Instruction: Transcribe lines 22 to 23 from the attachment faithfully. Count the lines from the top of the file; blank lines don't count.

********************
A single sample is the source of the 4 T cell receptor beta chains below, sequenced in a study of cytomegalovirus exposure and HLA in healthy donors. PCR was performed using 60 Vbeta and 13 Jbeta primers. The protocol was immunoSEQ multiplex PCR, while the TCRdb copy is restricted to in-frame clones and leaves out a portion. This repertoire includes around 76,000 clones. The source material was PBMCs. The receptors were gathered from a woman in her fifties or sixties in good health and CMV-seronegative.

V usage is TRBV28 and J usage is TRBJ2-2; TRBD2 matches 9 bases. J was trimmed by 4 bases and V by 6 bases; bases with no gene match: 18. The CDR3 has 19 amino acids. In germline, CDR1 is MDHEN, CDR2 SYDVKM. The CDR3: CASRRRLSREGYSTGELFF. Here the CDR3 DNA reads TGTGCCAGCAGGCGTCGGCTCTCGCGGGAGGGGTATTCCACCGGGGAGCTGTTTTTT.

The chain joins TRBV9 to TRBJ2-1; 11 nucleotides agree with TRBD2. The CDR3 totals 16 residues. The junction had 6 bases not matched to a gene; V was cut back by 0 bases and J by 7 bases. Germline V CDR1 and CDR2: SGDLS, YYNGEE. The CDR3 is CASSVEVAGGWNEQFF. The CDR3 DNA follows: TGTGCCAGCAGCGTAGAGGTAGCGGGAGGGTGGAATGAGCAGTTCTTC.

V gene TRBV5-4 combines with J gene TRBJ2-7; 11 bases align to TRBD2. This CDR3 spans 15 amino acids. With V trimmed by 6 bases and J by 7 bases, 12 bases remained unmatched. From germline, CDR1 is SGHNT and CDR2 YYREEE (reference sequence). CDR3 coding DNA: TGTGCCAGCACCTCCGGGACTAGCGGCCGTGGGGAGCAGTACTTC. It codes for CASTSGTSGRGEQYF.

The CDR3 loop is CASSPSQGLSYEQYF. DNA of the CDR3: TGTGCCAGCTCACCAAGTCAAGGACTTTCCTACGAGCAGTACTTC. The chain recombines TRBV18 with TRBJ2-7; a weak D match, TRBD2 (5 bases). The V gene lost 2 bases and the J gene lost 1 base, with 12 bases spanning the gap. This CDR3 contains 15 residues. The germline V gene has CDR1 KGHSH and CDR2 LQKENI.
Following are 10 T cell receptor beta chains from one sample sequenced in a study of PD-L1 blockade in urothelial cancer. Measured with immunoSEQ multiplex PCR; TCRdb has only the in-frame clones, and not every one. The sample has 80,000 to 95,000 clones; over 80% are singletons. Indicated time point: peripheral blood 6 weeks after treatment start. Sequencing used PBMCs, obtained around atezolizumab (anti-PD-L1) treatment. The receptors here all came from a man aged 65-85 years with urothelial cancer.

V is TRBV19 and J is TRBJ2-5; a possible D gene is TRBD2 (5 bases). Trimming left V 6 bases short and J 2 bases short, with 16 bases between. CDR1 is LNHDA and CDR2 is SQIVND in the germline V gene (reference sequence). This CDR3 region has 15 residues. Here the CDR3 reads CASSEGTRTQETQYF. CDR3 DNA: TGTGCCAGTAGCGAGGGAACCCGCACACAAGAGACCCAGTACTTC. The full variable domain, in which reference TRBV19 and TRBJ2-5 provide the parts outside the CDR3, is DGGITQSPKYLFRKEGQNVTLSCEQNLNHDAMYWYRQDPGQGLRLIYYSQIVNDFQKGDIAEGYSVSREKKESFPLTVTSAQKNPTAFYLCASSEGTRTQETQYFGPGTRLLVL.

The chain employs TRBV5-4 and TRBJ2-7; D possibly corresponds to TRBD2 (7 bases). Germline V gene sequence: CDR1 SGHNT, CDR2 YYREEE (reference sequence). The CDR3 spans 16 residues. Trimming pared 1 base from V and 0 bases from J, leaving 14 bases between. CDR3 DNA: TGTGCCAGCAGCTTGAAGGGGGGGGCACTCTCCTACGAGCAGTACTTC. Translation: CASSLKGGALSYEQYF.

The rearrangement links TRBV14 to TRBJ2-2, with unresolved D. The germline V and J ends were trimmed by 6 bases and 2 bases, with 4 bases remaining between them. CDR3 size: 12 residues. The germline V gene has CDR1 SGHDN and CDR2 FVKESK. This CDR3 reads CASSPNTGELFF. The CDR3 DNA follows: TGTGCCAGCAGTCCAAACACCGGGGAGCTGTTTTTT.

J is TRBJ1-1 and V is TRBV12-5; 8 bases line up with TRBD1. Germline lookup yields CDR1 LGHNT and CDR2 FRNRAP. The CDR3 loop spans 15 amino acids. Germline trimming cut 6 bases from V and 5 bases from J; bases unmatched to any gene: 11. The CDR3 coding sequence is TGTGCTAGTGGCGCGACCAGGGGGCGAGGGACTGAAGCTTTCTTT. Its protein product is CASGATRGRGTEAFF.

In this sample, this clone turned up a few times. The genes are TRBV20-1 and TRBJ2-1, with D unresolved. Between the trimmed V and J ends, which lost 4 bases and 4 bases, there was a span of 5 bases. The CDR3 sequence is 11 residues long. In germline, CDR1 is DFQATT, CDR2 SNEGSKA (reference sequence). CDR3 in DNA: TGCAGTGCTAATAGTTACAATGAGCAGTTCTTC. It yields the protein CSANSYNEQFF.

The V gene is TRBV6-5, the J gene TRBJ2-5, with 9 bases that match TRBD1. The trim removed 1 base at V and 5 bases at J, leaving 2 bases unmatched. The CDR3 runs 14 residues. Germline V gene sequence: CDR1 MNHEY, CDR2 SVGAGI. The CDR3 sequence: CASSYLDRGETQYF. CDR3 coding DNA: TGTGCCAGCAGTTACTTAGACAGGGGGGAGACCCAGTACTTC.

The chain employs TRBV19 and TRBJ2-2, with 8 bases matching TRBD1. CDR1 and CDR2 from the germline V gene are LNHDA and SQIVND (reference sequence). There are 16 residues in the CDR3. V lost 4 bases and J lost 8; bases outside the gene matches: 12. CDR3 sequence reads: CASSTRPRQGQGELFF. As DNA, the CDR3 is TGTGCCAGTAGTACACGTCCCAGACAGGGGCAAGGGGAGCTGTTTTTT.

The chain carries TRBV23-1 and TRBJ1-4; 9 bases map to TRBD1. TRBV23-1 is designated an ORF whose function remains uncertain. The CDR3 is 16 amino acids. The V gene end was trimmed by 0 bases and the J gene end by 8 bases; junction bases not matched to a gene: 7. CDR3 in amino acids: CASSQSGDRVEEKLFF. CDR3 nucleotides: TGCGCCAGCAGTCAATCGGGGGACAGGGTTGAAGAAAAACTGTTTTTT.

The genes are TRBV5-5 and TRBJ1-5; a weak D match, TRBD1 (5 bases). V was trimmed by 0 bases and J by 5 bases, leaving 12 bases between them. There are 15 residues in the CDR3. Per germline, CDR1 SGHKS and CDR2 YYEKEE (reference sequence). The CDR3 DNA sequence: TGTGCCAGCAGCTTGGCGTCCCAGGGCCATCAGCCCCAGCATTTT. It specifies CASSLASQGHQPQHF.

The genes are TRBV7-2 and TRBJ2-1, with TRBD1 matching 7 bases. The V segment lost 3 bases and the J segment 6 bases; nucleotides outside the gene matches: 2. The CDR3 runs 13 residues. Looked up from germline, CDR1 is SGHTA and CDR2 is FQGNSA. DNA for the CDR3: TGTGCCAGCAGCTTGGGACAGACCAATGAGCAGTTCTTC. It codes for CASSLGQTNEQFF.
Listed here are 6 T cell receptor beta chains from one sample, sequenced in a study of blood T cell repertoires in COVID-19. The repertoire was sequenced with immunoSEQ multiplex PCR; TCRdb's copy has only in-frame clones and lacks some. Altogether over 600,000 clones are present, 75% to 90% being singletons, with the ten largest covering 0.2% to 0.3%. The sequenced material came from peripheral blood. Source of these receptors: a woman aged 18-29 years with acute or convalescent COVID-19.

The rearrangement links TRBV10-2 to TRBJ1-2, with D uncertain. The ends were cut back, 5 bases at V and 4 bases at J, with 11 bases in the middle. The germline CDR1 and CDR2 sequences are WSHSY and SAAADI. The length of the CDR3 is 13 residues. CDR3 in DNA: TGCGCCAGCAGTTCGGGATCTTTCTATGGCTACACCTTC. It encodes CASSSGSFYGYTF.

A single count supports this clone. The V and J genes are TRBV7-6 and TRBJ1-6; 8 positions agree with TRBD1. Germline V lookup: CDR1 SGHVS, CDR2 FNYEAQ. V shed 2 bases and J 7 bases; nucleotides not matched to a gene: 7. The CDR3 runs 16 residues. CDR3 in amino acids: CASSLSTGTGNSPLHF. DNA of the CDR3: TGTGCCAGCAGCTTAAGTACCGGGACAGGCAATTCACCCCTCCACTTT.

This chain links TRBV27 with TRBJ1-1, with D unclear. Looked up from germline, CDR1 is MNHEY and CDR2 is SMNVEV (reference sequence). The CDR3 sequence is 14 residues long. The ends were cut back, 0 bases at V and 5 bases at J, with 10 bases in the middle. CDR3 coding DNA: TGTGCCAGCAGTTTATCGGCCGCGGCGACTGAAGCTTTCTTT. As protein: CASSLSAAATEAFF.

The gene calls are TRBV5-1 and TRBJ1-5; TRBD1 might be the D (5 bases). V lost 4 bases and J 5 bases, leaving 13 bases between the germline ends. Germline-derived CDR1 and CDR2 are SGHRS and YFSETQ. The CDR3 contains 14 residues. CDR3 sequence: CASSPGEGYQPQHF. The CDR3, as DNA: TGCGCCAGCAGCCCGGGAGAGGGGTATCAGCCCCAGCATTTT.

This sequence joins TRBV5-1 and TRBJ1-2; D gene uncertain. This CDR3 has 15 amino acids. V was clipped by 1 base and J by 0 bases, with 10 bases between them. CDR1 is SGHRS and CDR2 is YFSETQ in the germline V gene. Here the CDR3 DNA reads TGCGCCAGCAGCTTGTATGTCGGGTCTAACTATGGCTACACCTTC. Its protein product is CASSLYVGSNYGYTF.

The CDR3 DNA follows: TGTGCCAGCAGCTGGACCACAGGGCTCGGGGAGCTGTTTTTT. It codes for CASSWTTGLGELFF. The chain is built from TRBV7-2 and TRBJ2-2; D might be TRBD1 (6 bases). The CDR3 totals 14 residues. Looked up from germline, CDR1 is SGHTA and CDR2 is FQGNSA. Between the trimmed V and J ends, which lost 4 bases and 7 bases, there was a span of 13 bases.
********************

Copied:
This sequence joins TRBV5-1 and TRBJ1-2; D gene uncertain. This CDR3 has 15 amino acids. V was clipped by 1 base and J by 0 bases, with 10 bases between them. CDR1 is SGHRS and CDR2 is YFSETQ in the germline V gene. Here the CDR3 DNA reads TGCGCCAGCAGCTTGTATGTCGGGTCTAACTATGGCTACACCTTC. Its protein product is CASSLYVGSNYGYTF.

The CDR3 DNA follows: TGTGCCAGCAGCTGGACCACAGGGCTCGGGGAGCTGTTTTTT. It codes for CASSWTTGLGELFF. The chain is built from TRBV7-2 and TRBJ2-2; D might be TRBD1 (6 bases). The CDR3 totals 14 residues. Looked up from germline, CDR1 is SGHTA and CDR2 is FQGNSA. Between the trimmed V and J ends, which lost 4 bases and 7 bases, there was a span of 13 bases.